1. Dave Hart

    Old policies, old campaign strategies.   Things will be cleaned up in a few months, and then when those few months pass and nothing is materially different, “data” will be supplied to show there is “progress”  which will be the basis for her campaign in the fall of 2023 that will focus on being given more time since she was only just elected in 2022.  That’s why.

    1. Keith Olson

      Sounds like the same strategies that Boudin was using.  You don’t believe me, just ask David.

      You say Boudin didn’t clean up the streets, he was barely in office during a pandemic. No one gave him any chance to implement his policies let alone show that they could work.

  2. Ron Oertel

    Jenkins proposed something that has been shown repeatedly not to work. Trying the same thing over and over again expecting a different result is a definition of insanity.

    Actually, it does “work” – depending upon what problem you’re trying to solve.

    In the “old days”, they locked up people who couldn’t take care of themselves, one way or another.  And it “worked” to keep them off the streets – at least, in a highly-visible, “impactful to others” manner.

    “Homeless” people have been around since the time that Charlie Chaplin shipped a bunch of them up from Sacramento to the Sierra, to create a line of “prospectors” for “The Gold Rush”.

    Charlie Chaplin’s character was “homeless”, as well. Perhaps the most “popular” character of all-time.

    But, they weren’t all camped out on city sidewalks, streets, and parks at that time. (Well, except for the aftermath of the 1906 earthquake.)

    I suspect this wasn’t even as much of a problem during the Great Depression.

    Ultimately, people don’t care if other people want to use drugs, etc. As with crime, it’s only when people create a problem for OTHER people, that it becomes an issue.

  3. Dave Hart

    The point is, she doesn’t necessarily believe it herself, but what else is she going to say if she wants to get re-elected?  It’s old school politics.  She is risking nothing by saying these kinds of things.  She’s telling some, maybe most, people what they want to hear.  She doesn’t have to believe it.  She wants to get re-elected.  That’s why she says it.

    1. Ron Oertel

      She will be re-elected, it’s not even a contest.

      Turns out that people don’t want to have to step-over homeless drug addicts (or their excrement) on the street, just to get to where they’re going.

      Or, be continuously robbed, catalytic converters stolen, harassed, sometimes assaulted, etc.  Turns out that most people don’t think it’s “their” fault when someone else does this to them. Turns out that most people think that camping belongs in campgrounds, not on sidewalks. And believe that those type of laws apply to everyone (or did, at one time).

      Die-hard “progressives” are speaking an entirely different language (and have entirely different goals), compared to others who just want to go about their business without being assaulted, one way or another.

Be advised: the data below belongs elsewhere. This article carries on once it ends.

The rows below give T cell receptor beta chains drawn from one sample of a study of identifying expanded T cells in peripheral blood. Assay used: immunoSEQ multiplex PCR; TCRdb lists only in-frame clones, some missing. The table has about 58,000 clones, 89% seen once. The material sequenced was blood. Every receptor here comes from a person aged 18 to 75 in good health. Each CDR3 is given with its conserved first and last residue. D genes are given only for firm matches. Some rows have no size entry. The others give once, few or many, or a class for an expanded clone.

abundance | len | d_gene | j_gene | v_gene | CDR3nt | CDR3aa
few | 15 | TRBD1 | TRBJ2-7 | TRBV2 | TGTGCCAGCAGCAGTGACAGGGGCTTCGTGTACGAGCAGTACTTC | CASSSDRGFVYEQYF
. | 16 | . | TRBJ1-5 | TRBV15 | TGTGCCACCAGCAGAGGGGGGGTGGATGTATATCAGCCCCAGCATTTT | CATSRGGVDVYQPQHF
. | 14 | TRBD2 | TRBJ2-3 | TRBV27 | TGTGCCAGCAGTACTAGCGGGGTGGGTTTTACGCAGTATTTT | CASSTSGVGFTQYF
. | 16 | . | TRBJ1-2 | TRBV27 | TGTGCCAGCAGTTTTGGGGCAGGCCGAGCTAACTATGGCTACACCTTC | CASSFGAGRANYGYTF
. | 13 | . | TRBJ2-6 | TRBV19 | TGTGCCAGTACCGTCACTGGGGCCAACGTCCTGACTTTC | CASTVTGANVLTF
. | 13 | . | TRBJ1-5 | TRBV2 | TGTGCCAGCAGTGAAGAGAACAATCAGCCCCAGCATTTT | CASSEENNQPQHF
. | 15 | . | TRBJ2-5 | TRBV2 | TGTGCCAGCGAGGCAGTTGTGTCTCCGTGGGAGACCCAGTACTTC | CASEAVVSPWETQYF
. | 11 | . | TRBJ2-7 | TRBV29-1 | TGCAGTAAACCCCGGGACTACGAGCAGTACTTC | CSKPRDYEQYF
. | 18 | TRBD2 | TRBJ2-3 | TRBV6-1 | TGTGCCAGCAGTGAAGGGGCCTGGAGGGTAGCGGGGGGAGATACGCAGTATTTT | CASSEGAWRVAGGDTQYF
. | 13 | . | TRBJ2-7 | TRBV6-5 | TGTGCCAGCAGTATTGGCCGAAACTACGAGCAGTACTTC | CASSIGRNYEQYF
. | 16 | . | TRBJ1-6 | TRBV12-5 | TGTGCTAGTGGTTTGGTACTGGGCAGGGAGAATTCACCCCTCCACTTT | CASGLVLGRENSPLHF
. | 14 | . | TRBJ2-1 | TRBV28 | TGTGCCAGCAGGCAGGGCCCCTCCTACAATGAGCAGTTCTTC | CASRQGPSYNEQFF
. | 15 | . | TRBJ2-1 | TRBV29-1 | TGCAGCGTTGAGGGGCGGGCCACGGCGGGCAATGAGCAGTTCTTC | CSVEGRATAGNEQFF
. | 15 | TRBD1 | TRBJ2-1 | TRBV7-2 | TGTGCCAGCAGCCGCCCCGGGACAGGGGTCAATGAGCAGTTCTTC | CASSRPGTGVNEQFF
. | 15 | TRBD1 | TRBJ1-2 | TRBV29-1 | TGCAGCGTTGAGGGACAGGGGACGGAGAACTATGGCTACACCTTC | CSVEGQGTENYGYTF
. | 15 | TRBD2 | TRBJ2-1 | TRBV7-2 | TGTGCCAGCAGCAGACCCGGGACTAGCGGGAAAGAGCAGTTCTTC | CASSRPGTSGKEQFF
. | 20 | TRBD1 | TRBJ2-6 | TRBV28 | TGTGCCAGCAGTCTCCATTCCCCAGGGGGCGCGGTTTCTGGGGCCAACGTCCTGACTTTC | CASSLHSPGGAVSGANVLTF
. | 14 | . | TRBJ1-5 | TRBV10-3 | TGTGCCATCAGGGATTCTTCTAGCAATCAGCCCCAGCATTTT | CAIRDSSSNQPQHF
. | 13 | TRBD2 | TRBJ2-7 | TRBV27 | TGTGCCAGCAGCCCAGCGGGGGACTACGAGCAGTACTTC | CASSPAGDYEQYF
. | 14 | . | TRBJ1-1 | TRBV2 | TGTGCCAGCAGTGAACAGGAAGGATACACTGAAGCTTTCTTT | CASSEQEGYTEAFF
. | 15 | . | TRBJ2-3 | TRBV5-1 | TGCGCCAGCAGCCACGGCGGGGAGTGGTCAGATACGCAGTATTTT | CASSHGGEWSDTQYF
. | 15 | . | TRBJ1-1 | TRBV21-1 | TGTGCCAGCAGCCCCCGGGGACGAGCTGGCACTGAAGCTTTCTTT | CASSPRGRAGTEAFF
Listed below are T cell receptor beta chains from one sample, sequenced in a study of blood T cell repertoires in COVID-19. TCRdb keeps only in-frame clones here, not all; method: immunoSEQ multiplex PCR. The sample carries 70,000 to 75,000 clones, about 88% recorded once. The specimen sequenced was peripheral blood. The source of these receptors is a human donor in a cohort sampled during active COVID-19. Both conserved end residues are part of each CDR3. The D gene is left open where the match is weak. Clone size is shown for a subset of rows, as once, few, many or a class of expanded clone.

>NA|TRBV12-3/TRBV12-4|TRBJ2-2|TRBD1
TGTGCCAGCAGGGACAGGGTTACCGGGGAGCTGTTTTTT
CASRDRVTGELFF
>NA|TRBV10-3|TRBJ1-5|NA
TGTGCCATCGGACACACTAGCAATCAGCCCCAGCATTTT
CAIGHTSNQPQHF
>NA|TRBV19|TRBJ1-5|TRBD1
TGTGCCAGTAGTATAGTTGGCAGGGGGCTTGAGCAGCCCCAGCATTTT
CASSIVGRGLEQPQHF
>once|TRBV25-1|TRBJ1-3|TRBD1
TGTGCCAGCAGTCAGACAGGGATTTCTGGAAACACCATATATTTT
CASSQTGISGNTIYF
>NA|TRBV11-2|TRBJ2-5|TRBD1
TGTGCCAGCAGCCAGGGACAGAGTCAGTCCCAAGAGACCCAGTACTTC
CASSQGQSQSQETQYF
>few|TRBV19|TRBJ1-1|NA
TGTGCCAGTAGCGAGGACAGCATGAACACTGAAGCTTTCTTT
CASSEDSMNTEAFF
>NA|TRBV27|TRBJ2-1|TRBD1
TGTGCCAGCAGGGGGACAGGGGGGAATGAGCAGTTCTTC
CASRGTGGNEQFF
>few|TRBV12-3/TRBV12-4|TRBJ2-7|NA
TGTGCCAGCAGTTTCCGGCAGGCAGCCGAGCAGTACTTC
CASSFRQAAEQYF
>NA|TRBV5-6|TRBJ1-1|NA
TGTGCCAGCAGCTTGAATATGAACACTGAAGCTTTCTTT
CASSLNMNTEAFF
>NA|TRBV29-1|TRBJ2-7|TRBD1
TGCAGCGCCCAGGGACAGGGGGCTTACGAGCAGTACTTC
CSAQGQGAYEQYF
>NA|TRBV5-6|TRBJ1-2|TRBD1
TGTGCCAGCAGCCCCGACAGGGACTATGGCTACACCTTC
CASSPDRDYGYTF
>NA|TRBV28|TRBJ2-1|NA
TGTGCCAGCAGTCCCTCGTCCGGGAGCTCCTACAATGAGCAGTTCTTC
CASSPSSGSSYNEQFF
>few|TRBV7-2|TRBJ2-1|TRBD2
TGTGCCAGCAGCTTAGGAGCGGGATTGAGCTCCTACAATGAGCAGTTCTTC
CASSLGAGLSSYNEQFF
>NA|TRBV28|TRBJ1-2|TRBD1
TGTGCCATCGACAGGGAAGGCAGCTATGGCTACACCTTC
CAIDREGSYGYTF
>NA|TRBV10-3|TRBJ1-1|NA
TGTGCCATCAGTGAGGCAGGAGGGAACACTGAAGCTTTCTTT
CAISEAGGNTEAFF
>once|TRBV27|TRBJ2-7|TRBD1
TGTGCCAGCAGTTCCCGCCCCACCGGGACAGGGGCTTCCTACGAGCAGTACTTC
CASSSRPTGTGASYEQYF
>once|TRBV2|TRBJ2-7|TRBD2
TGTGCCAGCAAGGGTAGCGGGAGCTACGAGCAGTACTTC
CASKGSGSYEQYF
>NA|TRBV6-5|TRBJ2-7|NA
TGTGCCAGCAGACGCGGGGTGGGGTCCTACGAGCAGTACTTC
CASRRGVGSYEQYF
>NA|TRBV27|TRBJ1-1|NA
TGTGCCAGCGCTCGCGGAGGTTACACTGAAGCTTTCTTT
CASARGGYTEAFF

Die-hard progressives are primarily concerned about those who CAUSE problems for others. Which is fine, except when they advocate policies which allow that to continue (which is almost always the case – whether it’s homelessness, crime, immigration, etc.).

      1. Walter Shwe

        When the unhoused fill up San Francisco’s jails leaving no room for the truly dangerous, residents will have 2nd thoughts about Jenkins and the mayor that appointed her. The War on Drugs has been a proven failure! That’s fact. What’s really needed is enough treatment services to provide for those using drugs.

        1. Ron Oertel

          I would assume that not all of them would end up in S.F.’s jails.  I suspect that many of them aren’t from S.F. in the first place.

          It’s not so much a “war on drugs”, as it is a war on illegal camping, drug dealing out in public, other crime, etc.

          Like I said, I don’t think there was this much of a visible problem even during the Great Depression.

          Of course in those days, they kept the mentally-ill locked up in asylums (which had its own problems). But nowadays, some progressives oppose any type of restrictive living arrangement.

          No one cares if other people use drugs.  They care when they become a problem for others in some way (e.g., camping out on the street, engaging in criminal activity, etc.).

          If cities chose to stop tolerating this (e.g., illegal camping, open-air drug dealing, property crime and assaults), it doesn’t mean that the drug problem would “go away”.  It means that they wouldn’t be engaging in this activity in such a visible manner, causing problems for everyone else.

          There are places in this country (and even within the state) which don’t tolerate this type of thing, and they “somehow” don’t have this type of problem.

          The homeless congregate where the weather is reasonable, they’re tolerated, and they can get food and other services (sometimes from religious organizations). Those places are carrying the load for cities and communities which don’t do so.

  4. Jean-Jacques Surbeck